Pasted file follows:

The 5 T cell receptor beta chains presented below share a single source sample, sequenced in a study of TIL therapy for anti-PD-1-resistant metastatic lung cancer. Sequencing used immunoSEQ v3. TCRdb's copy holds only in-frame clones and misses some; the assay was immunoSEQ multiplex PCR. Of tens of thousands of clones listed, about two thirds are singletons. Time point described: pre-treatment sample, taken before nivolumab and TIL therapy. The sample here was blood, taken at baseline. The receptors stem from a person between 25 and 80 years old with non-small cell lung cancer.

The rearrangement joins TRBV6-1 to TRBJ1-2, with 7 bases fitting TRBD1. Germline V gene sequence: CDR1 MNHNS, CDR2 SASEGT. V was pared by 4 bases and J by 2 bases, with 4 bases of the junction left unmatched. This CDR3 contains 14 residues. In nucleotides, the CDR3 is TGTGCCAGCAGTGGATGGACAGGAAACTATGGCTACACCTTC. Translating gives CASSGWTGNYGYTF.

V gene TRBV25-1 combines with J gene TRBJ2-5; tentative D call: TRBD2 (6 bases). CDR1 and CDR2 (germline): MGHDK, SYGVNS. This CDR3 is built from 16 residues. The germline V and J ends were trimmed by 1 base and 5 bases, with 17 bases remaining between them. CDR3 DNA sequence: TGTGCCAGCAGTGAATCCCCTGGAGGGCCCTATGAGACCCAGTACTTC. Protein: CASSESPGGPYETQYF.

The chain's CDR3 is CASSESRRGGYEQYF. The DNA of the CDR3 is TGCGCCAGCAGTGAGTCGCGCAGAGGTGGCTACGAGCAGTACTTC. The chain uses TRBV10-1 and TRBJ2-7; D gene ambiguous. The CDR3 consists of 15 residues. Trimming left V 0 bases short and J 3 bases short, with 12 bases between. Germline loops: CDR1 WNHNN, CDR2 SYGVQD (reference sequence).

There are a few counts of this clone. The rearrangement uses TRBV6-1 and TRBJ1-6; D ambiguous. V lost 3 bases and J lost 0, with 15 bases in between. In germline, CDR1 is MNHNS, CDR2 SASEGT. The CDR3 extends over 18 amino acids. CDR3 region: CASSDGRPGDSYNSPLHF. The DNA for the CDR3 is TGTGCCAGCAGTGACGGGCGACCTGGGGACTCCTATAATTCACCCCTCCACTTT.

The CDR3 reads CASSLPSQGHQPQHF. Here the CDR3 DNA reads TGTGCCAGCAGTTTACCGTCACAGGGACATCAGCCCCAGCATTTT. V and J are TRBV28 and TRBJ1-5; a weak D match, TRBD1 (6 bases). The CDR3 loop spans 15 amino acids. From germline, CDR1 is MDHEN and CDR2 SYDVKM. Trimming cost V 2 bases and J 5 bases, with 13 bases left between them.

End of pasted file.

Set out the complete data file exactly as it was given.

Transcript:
The 5 T cell receptor beta chains presented below share a single source sample, sequenced in a study of TIL therapy for anti-PD-1-resistant metastatic lung cancer. Sequencing used immunoSEQ v3. TCRdb's copy holds only in-frame clones and misses some; the assay was immunoSEQ multiplex PCR. Of tens of thousands of clones listed, about two thirds are singletons. Time point described: pre-treatment sample, taken before nivolumab and TIL therapy. The sample here was blood, taken at baseline. The receptors stem from a person between 25 and 80 years old with non-small cell lung cancer.

The rearrangement joins TRBV6-1 to TRBJ1-2, with 7 bases fitting TRBD1. Germline V gene sequence: CDR1 MNHNS, CDR2 SASEGT. V was pared by 4 bases and J by 2 bases, with 4 bases of the junction left unmatched. This CDR3 contains 14 residues. In nucleotides, the CDR3 is TGTGCCAGCAGTGGATGGACAGGAAACTATGGCTACACCTTC. Translating gives CASSGWTGNYGYTF.

V gene TRBV25-1 combines with J gene TRBJ2-5; tentative D call: TRBD2 (6 bases). CDR1 and CDR2 (germline): MGHDK, SYGVNS. This CDR3 is built from 16 residues. The germline V and J ends were trimmed by 1 base and 5 bases, with 17 bases remaining between them. CDR3 DNA sequence: TGTGCCAGCAGTGAATCCCCTGGAGGGCCCTATGAGACCCAGTACTTC. Protein: CASSESPGGPYETQYF.

The chain's CDR3 is CASSESRRGGYEQYF. The DNA of the CDR3 is TGCGCCAGCAGTGAGTCGCGCAGAGGTGGCTACGAGCAGTACTTC. The chain uses TRBV10-1 and TRBJ2-7; D gene ambiguous. The CDR3 consists of 15 residues. Trimming left V 0 bases short and J 3 bases short, with 12 bases between. Germline loops: CDR1 WNHNN, CDR2 SYGVQD (reference sequence).

There are a few counts of this clone. The rearrangement uses TRBV6-1 and TRBJ1-6; D ambiguous. V lost 3 bases and J lost 0, with 15 bases in between. In germline, CDR1 is MNHNS, CDR2 SASEGT. The CDR3 extends over 18 amino acids. CDR3 region: CASSDGRPGDSYNSPLHF. The DNA for the CDR3 is TGTGCCAGCAGTGACGGGCGACCTGGGGACTCCTATAATTCACCCCTCCACTTT.

The CDR3 reads CASSLPSQGHQPQHF. Here the CDR3 DNA reads TGTGCCAGCAGTTTACCGTCACAGGGACATCAGCCCCAGCATTTT. V and J are TRBV28 and TRBJ1-5; a weak D match, TRBD1 (6 bases). The CDR3 loop spans 15 amino acids. From germline, CDR1 is MDHEN and CDR2 SYDVKM. Trimming cost V 2 bases and J 5 bases, with 13 bases left between them.